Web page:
As the only primary care pediatrician in Greene County trained to diagnose tier 1 autism in toddlers, Dr. Laura Waters knows what it’s like to deliver an overwhelming diagnosis.
“I know this can be a low moment in the life of that family,” she says.
But thanks to advancements in treatment and detection through the Extension for Community Healthcare Outcomes Autism program, Waters says she can offer families hope amid the pain. The program run by the University of Missouri allows doctors to work with families to receive a diagnosis for their child within two or three months, Waters says, much faster than the typical waiting period of 18 months from a regional autism center.
“I get to walk with families through the journey of diagnosis, treatment and ultimately joy when their child tells them ‘I love you’ for the first time and begins to recognize and show affection,” she says. “That is why I do this every day.”
Waters says she was only 5 years old when she felt called to medicine. She’s put that passion toward her work over the past six years as a pediatrician with Mercy Springfield Communities.
“I get to support and guide families through the challenging toddler years, the fun and learning of elementary age, assist them in navigating the drama of middle school and finally help to prepare them to be healthy young adults,” she says. “I love getting to see my patients grow up.”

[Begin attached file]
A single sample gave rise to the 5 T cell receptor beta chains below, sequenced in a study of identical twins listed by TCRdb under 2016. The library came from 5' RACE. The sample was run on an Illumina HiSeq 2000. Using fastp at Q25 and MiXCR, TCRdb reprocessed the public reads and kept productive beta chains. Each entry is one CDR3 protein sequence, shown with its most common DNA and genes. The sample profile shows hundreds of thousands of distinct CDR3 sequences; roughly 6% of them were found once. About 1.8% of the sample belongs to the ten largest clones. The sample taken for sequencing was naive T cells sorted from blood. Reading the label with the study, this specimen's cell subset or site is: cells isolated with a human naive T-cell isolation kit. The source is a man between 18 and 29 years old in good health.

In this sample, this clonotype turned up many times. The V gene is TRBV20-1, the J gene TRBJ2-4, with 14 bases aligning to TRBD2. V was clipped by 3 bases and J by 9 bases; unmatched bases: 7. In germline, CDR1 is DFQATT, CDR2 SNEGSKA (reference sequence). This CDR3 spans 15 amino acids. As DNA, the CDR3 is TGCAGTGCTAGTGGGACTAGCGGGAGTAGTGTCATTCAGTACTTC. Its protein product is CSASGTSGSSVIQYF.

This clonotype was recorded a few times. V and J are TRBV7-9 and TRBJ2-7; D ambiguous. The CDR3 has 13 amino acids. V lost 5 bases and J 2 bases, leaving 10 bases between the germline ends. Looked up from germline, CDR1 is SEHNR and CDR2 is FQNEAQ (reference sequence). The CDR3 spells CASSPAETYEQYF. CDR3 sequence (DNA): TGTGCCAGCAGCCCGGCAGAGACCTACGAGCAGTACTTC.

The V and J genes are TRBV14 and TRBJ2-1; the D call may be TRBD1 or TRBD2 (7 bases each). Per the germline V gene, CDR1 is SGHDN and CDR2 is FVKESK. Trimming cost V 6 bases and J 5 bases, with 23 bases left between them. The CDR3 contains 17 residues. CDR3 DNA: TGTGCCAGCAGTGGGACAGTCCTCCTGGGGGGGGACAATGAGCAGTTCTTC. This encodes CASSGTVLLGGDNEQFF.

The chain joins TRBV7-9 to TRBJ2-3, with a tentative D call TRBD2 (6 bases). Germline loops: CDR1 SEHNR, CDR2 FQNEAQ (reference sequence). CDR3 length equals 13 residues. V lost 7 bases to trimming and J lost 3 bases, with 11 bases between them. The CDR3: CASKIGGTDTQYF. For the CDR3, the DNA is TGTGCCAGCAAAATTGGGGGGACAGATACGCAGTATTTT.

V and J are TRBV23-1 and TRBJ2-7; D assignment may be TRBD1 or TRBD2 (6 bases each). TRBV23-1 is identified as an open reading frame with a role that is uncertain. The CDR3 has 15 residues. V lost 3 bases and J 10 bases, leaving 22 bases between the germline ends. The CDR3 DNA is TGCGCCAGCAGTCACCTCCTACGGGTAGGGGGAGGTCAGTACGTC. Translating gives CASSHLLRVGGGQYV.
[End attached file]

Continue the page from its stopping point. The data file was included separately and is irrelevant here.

Waters completed her residency in St. Louis at the Cardinal Glennon Children’s Hospital, after earning a bachelor’s in biology from Drury University and a doctorate at Saint Louis University School of Medicine. Waters is continuing her studies at Drury and says she’s on track to earn her MBA in May 2019.
When she’s not with patients, Waters says she’s committed to lift public education in the areas of child abuse and pediatric health. She has regularly appeared for the last nearly two years on KOLR10’s morning show “Daybreak” to speak on topics ranging from attention deficit hyperactivity disorder to measles vaccinations. This past year, she also raised $1,375 for Child Advocacy Center’s Over the Edge fundraiser, which has participants rappel down the Sky Eleven building downtown.
In June, Waters completed a five-year board term for the Missouri Chapter of the American Academy of Pediatrics, where she also served as membership chair from 2016 to 2018.
“One of our main focuses is advocacy and working with state and local legislators to guarantee that children in Missouri receive the best care,” she says.
Dr. Kristin Sohl, who has worked with Waters as the ECHO Autism director, considers her colleague a physician worth emulating.
“Not only does she deliver high-quality patient care, dedicate her time to serving her community through local organizations and champion causes for kids throughout Missouri,” Sohl says, “but she goes above and beyond to expand her knowledge and practice to serve vulnerable populations.”
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